Ticks


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OYE
March 8, 2015, 10:14 PM
Ticks are a real problem around in the spring on cattle, horses, and us. We keep some of that 10% permethrin around (about 1/2 ounce to the quart of water) for spraying horses before we head out to the BLM. Worked so well on the horses, a few years back we got to sprayng it on our shoes and pant legs as well. No ticks since. Guess if you are running around in your birthday suit two miles from your rig, not caring who sees you do what, like the couple we saw yesterday bending over rocks looking for snipe, the spray might not help much.

We should point out that we haven't been bitten by a rattlesnake either since we started using it, but we hadn't been bitten prior to that either. It's not advertised as a snake repellent.

So maybe it's all a big coincidence. For the "what it's worth department".

Disclaimer: We would never recommend or imply to recommend that any
chemicals intended for livestock should be used on humans.


OYE

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rust collector
March 9, 2015, 12:47 AM
http://sectionhiker.com/treating-your-clothes-with-permethrin/

RetiredUSNChief
March 9, 2015, 03:19 AM
Don't worry.

It won't be long before it's banned, and they have two good reasons to do so:

1. It works.

2. It's got "meth" in the name.

;)

Grumulkin
March 9, 2015, 06:39 AM
It won't be long before it's banned, and they have two good reasons to do so:

1. It works.

2. It's got "meth" in the name.

You forgot one. It isn't humane to the ticks.

RetiredUSNChief
March 9, 2015, 07:00 AM
You forgot one. It isn't humane to the ticks.

Probably has a carbon footprint, too!

Macchina
March 9, 2015, 08:27 AM
Guess if you are running around in your birthday suit two miles from your rig, not caring who sees you do what, like the couple we saw yesterday bending over rocks looking for snipe, the spray might not help much.


Did you ask them if they needed any help looking for Snipe? People like that will often let you join in the search just because you're in the area. My uncle would do that but he told me to be careful. He got bit by Snipe once when he was out helping a couple look for them and now he has the clap.

OYE
March 9, 2015, 10:53 AM
We really weren't dressed for it. Didn't have our riding boots on. The horse seemed perplexed by it all. He'd never seen anybody in their birthday suit
(as far as I know ).

We didn't mention the encounter to any of the "staff " when we got back, as it was late and we kind of figured we would be accused of having ulterior motives. OYE

ironworkerwill
March 9, 2015, 11:02 AM
All ticks need to DIE! I hate them soo bad.

Permethrin is a topical treatment for Humans. It's usually prescribed to folks who have scabies. Since it kills 8 legged pests like mites it should work well on ticks and chiggers. I freakin hate chiggers almost as bad as ticks.

rodregier
March 9, 2015, 12:47 PM
Commercial permethrin product intended to treat human clothing:

http://www.amazon.com/Sawyer-Products-Permethrin-Clothing-Repellent/dp/B001ANQVZE/ref=sr_1_1?ie=UTF8&qid=1425919637&sr=8-1&keywords=permethrin

armedwalleye
March 9, 2015, 01:14 PM
First we're eating pigeons, the possums and coyotes...

Thread made me wonder looking at the title how many it would take to fill you up, and if the thread was going to discuss rifle vs pistol vs shotgun....

Let me know when somebody starts eatin' em.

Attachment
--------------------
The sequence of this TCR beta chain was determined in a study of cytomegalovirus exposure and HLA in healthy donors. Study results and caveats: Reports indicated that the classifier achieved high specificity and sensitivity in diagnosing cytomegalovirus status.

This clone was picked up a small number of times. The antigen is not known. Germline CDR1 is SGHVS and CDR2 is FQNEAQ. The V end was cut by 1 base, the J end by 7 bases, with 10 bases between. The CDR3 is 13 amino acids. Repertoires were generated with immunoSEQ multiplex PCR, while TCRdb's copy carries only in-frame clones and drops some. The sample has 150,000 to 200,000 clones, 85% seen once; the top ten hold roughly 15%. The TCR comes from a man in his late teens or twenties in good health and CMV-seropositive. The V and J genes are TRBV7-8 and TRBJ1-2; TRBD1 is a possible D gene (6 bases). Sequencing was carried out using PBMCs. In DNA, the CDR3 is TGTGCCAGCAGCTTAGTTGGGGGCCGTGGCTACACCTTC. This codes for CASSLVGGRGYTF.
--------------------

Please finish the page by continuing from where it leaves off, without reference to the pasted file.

MtnCreek
March 9, 2015, 01:15 PM
If anyone wants to use it on themselves, read the directions carefully. The one I buy has instructions for treating animals and barns and they advise to not use the product mixed to barn treatment ratio on animals. If it's not safe for a horse, I aint going to put it on me. FWIW, I use rubber gloves when handling it.

Edit: It's pronounced per me thrin. Not meth.

ApacheCoTodd
March 9, 2015, 09:50 PM
When it's gonna be real bad:

One at each boot top and then chopped bits elsewhere like shirt pockets.

Todd.

Charley C
March 10, 2015, 05:24 AM
Oye.......

Don't count on it to protect against rattlesnakes; (or any other kind of snakes for that matter.) A snakes sensory organs are totally different from almost all other animals.

MtnCreek
March 10, 2015, 08:19 AM
Strange. Yesterday evening the wife bought some hunting/fishing clothes that came pretreated with permethrin. It's supposed to last for 30 or something washes.

Panfisher
March 10, 2015, 08:43 AM
You can buy Permethrin products made for use on your clothes just about anywhere even wal-mart. I have used a lot of it and it works well.

brainwake
March 11, 2015, 01:11 PM
I have been using Permethrin from Sawyers for years while backpacking, camping, or working in the woods. I have a few pairs of pants that I generally use and will treat once or twice a year. I can always tell the difference. I just don't get as many if any ticks when wearing treated clothing.

Also, I am not afraid of ticks really. I am usually the first one to go stomping through the woods. I just pick them off and flick them. When I do get bitten, it usually itches pretty quickly.

I think it also helps with chiggers. And by the way...I hate chiggers way more than ticks!

ironworkerwill
March 11, 2015, 02:37 PM
Tick bites, for me, are fast acting and long lasting.

BTW, for you all that have cats, don't use permethrin around felines. It works nearly as good on cats as it does ticks.

H&Hhunter
March 12, 2015, 06:44 PM
Commercial permethrin product intended to treat human clothing:

I've been using permethrin to treat my cloths for years. It's a no go item for Africa. I won't hunt the African bush in clothes that aren't treated. They've got some ticks over there that are just plain nasty and African tick fever is a sickness you never want to experience. It seems to work well against mosquitoes and Tsetse flies too.

earlthegoat2
March 12, 2015, 09:27 PM
If you get your Permethrin from a commercial pest control supplier and you can save tons of money.

domyownpestcontrol.com

gamestalker
March 15, 2015, 06:35 PM